Saturday, December 22, 2012

Texas Fruitcake

Texas Fruitcake
Source: Maida Heatter's Book of Great Desserts (Andrews & McMeel Publishing, 1999 ed.), pg. 76.

This is the first time I've ever made a fruitcake and I have to admit that I haven't been a fan of fruitcake in the past. Actually, it is not something that I have eaten a lot of and I don't ever recall my mother buying or making it. I was also influenced by the reputation that fruitcake has and we all know that it is widely panned. 

This is quite good and it is a recipe that I would make again. It is loaded with fruits and nuts. This is best served cold. I followed the recipe ingredients exactly except for two things - I used a combination of candied orange and lemon peel instead of just orange and I used some candied cherries since I didn't have enough pineapple. Maida mentions that diced candied ginger is also good. You can vary the fruit and nut ingredients to your liking. Great for the holidays!

It is helpful to have two mixer bowls ready before you start the recipe since you will be mixing the egg white mixture separately. For egg whites, I always chill the bowl and whisk in the freezer.

8 oz. (1 cup) pitted dates, left whole
1 cup cut-up candied orange peel, cut in 1/2 inch pieces, tightly packed
1 cup (4 to 5 slices) candied pineapple, each slide cut into 8 to 10 wedges
1/2 cup sifted all-purpose flour
8 oz. (2 1/2 cups) mixed walnut and pecan halves, left whole
1/2 tsp. baking powder
1/4 tsp. salt
2 eggs, separated
1/2 cup sugar
1/2 tsp. vanilla extract
2 TBS. bourbon        

Adjust oven rack 1/3 from the bottom and preheat to 325 degrees. Butter or spray a 9x5x3 loaf pan.

Line the pan with foil. Cut 2 strips, one for the length of the pan and other for the width.
The second strip will overlap the first. Brush the foil with melted butter or spray. Dust with bread crumbs.
The fruit you use can be a variety but the amount should be equal to those shown in the recipe.
Place the fruits in a large bowl and use 2 tablespoons of the flour (reserving the rest) and toss the fruit with your fingers to coat each piece of the fruit.
Add the nuts.
Toss the nuts with the fruit.
Sift the remaining flour with the baking powder and set aside.
Place the egg yolks in a mixer bowl.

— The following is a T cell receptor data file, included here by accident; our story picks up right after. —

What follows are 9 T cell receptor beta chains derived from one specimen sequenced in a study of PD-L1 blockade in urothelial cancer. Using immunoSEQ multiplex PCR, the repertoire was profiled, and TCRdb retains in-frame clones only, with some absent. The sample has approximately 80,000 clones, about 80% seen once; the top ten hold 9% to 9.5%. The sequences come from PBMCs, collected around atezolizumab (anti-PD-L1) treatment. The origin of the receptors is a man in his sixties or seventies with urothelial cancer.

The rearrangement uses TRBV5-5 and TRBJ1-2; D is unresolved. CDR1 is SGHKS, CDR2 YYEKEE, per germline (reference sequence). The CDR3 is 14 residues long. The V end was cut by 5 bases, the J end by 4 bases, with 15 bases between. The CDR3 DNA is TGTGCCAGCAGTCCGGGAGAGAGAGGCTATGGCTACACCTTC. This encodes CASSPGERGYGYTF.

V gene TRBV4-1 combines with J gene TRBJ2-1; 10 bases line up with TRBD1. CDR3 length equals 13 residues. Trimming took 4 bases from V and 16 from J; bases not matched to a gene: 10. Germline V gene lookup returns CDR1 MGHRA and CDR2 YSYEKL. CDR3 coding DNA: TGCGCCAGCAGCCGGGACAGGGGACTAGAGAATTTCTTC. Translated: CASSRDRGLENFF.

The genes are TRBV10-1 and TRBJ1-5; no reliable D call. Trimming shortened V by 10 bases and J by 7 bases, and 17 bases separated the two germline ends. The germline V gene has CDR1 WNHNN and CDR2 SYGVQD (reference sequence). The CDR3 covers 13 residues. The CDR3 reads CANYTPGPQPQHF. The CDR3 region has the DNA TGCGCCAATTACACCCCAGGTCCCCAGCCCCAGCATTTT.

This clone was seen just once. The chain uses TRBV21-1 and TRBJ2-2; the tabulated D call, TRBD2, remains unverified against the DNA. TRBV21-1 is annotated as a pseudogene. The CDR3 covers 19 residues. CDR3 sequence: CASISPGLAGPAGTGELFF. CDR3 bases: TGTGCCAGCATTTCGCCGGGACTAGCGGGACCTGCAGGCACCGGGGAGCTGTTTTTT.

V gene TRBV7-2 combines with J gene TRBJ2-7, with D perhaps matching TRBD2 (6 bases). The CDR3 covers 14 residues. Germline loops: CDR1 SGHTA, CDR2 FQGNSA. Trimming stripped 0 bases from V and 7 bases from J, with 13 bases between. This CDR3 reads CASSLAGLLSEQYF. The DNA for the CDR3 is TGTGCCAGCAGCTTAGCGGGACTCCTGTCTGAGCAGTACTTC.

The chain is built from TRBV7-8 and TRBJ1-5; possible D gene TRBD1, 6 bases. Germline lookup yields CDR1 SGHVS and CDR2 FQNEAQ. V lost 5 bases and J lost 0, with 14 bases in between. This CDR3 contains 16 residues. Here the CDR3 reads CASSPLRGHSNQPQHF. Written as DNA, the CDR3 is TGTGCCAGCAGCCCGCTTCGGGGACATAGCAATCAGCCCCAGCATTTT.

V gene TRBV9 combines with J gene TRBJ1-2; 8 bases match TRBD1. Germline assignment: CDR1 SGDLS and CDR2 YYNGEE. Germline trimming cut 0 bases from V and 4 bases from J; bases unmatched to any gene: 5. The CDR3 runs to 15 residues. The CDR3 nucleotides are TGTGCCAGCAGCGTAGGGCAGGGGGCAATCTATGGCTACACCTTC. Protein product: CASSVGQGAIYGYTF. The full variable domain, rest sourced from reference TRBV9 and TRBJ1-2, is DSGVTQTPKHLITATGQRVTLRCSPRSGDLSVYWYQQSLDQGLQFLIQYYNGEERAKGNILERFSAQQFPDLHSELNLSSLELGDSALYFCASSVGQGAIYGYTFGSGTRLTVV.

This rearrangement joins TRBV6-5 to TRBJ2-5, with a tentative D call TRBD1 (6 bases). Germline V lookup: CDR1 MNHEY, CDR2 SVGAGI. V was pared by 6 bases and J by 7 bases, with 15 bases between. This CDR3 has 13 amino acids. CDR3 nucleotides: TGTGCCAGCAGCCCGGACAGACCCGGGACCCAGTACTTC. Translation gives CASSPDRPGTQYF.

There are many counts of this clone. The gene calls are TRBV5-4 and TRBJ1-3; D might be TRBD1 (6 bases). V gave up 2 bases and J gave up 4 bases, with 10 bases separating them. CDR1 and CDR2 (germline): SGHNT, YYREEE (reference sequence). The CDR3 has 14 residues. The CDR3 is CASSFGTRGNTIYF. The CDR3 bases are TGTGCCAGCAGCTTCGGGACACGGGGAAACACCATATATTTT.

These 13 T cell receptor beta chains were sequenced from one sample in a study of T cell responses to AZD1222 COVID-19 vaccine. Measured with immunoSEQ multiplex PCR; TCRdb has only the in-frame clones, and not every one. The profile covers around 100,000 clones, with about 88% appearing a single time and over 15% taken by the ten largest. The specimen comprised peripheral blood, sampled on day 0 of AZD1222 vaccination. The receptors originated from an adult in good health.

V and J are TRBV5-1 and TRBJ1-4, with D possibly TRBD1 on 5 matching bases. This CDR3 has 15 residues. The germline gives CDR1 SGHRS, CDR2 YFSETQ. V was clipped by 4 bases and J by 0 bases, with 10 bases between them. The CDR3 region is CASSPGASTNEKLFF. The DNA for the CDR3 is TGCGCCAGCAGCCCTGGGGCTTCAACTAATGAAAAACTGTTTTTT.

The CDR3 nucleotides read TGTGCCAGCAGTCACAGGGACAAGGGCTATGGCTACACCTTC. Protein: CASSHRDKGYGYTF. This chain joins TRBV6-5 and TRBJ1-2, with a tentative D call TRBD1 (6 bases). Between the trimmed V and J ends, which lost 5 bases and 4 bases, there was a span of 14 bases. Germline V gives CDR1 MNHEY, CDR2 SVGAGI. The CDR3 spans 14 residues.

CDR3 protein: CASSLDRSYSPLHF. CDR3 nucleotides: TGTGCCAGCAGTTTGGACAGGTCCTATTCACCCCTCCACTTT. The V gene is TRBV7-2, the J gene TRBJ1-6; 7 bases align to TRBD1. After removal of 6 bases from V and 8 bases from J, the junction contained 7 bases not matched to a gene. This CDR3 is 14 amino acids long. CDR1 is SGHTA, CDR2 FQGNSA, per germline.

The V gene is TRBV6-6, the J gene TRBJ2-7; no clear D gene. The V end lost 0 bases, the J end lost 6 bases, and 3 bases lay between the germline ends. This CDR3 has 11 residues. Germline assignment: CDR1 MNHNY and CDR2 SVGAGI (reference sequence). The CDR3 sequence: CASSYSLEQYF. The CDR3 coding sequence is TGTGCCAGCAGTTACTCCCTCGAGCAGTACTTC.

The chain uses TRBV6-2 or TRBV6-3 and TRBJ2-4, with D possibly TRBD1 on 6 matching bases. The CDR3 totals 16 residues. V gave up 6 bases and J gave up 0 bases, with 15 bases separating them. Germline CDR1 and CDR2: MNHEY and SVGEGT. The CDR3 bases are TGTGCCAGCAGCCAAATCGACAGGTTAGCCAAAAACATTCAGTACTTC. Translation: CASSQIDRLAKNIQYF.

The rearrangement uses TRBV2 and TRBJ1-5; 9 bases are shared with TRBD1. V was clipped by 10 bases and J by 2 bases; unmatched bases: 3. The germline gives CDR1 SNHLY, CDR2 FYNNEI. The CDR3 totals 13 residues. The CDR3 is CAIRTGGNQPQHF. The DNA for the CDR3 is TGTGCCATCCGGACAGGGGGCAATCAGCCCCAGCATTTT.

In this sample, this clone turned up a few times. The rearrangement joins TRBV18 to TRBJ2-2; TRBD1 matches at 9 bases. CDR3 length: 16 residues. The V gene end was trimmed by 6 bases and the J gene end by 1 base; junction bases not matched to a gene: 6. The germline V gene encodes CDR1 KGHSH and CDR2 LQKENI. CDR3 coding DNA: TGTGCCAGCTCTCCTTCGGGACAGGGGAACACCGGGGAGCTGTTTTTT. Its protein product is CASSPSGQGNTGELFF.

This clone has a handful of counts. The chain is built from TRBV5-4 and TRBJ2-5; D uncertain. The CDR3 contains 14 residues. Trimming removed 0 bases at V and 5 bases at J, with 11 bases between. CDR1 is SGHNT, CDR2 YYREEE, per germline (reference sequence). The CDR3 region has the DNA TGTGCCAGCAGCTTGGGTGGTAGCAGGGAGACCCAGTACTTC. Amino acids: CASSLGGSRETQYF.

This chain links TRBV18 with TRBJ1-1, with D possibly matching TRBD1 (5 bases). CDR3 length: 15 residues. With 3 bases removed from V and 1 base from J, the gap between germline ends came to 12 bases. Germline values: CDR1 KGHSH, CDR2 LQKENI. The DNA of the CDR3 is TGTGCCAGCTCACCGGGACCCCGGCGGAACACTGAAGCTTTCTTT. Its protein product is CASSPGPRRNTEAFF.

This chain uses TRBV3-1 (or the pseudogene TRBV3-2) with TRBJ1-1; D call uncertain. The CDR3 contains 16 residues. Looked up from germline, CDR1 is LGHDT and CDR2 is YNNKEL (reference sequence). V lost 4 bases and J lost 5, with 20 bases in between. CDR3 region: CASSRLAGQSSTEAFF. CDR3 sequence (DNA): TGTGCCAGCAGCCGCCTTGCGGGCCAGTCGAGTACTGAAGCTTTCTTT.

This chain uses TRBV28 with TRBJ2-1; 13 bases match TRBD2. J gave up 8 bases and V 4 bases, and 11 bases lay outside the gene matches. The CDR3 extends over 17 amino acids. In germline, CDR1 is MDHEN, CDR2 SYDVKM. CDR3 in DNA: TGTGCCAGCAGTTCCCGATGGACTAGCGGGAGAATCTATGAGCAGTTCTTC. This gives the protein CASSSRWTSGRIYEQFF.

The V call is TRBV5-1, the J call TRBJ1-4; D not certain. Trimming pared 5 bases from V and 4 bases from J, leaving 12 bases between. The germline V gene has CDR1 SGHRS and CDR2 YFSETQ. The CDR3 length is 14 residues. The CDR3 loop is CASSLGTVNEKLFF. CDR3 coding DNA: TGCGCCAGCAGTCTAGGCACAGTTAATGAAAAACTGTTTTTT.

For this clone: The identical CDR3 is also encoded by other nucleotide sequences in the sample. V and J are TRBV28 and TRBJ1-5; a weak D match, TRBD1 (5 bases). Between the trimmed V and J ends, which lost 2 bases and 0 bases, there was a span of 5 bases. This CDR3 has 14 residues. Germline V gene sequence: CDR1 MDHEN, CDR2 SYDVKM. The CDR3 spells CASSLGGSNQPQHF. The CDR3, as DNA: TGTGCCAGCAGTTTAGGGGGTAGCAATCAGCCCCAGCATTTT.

Remove and reserve 2 tablespoons of the sugar.
Add the remaining sugar to the egg yolks and beat for about 5 minutes
until the mixture is very light.
Lower the mixer speed and add the vanilla.
Add the bourbon.
Add the sifted dry ingredients, scraping down the sides of the bowl with a
rubber spatula to ensure that it mixes well.
Add the egg whites in a separate mixing bowl. To beat egg whites, I always use the whisk attachment and chill it and the bowl beforehand.
Add the 2 tablespoons of sugar that you reserved earlier.
Beat the egg whites until they hold a shape but are not dry.
Fold the egg whites into the egg yolk mixture. Don't overdo and deflate the egg whites.
Pour the batter over the nuts and fruit.
Fold the ingredients together.
Transfer to the loaf pan.
Place a piece of plastic wrap over the pan.
Press it down firmly.
Remove the plastic wrap.
Bake for 75 to 90 minutes. During the last 30 minutes, place a piece of foil over
the top to prevent burning.
The cake is done when it is semi-firm to the touch.
Let it cool in the pan on a rack for 20 minutes before removing it.
Invert the cake and carefully remove the foil. Use another rack to invert the cake right side up.
After the cake has cooled completely, wrap it well, and refrigerate for a few hours. You can also freeze it if you wish to serve it at a later date. When you are ready to serve it, turn the cake upside down to slice it and use a very sharp knife. Cut with a sawing motion. This cake is difficult to cut in very thin slices. Serve the cake cold.

No comments: